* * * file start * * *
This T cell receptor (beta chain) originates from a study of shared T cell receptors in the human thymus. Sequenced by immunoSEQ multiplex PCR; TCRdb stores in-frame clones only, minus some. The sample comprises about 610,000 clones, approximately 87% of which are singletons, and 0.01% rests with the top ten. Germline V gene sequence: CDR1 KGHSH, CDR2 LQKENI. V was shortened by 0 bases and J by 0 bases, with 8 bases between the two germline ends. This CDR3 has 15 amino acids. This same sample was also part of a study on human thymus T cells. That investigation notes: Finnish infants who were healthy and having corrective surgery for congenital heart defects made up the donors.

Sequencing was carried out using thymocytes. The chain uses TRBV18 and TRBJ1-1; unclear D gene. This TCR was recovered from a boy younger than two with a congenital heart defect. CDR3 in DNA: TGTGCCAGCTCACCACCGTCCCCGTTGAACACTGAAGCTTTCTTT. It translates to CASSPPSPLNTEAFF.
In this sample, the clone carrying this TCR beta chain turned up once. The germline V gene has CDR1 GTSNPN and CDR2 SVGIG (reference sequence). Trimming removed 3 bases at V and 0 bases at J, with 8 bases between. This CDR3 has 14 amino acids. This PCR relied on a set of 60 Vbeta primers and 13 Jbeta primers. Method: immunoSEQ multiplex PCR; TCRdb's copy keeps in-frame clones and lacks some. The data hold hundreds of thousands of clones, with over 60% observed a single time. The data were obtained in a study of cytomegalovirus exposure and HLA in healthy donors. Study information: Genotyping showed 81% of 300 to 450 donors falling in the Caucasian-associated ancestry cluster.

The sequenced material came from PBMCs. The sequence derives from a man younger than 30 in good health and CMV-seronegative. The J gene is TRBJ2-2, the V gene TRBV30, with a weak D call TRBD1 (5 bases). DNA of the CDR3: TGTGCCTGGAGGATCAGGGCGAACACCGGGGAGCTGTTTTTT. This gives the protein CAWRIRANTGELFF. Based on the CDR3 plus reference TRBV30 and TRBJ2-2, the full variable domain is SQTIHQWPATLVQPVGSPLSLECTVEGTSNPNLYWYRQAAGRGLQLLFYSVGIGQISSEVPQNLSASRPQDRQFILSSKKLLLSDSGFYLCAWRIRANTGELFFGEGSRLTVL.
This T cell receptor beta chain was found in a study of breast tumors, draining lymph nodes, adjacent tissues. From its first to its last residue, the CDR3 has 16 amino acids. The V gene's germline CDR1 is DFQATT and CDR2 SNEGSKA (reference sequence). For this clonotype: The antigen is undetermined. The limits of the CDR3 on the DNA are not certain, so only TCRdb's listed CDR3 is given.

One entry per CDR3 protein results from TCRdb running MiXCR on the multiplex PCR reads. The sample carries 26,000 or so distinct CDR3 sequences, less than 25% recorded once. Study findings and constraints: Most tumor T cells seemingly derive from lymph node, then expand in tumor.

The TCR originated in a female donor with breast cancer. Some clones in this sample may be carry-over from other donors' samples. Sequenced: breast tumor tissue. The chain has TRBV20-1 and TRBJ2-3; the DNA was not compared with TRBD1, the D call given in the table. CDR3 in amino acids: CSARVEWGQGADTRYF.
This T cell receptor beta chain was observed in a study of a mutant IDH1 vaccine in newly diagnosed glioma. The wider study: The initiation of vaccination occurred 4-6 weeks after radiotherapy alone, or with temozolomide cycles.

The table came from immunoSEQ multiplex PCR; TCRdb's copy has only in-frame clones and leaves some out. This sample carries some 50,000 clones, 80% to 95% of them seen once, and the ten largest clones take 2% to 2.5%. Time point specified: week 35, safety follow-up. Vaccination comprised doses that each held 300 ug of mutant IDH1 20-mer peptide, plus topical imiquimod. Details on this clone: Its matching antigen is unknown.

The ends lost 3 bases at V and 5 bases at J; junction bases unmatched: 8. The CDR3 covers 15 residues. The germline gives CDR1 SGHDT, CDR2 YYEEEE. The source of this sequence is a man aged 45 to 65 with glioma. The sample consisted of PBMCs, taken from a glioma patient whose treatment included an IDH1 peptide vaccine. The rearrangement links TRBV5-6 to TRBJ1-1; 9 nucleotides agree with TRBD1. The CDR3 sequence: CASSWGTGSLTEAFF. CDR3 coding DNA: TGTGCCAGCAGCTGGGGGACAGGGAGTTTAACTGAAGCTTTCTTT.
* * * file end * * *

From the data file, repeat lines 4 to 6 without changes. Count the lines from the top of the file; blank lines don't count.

The sequenced material came from PBMCs. The sequence derives from a man younger than 30 in good health and CMV-seronegative. The J gene is TRBJ2-2, the V gene TRBV30, with a weak D call TRBD1 (5 bases). DNA of the CDR3: TGTGCCTGGAGGATCAGGGCGAACACCGGGGAGCTGTTTTTT. This gives the protein CAWRIRANTGELFF. Based on the CDR3 plus reference TRBV30 and TRBJ2-2, the full variable domain is SQTIHQWPATLVQPVGSPLSLECTVEGTSNPNLYWYRQAAGRGLQLLFYSVGIGQISSEVPQNLSASRPQDRQFILSSKKLLLSDSGFYLCAWRIRANTGELFFGEGSRLTVL.
This T cell receptor beta chain was found in a study of breast tumors, draining lymph nodes, adjacent tissues. From its first to its last residue, the CDR3 has 16 amino acids. The V gene's germline CDR1 is DFQATT and CDR2 SNEGSKA (reference sequence). For this clonotype: The antigen is undetermined. The limits of the CDR3 on the DNA are not certain, so only TCRdb's listed CDR3 is given.

One entry per CDR3 protein results from TCRdb running MiXCR on the multiplex PCR reads. The sample carries 26,000 or so distinct CDR3 sequences, less than 25% recorded once. Study findings and constraints: Most tumor T cells seemingly derive from lymph node, then expand in tumor.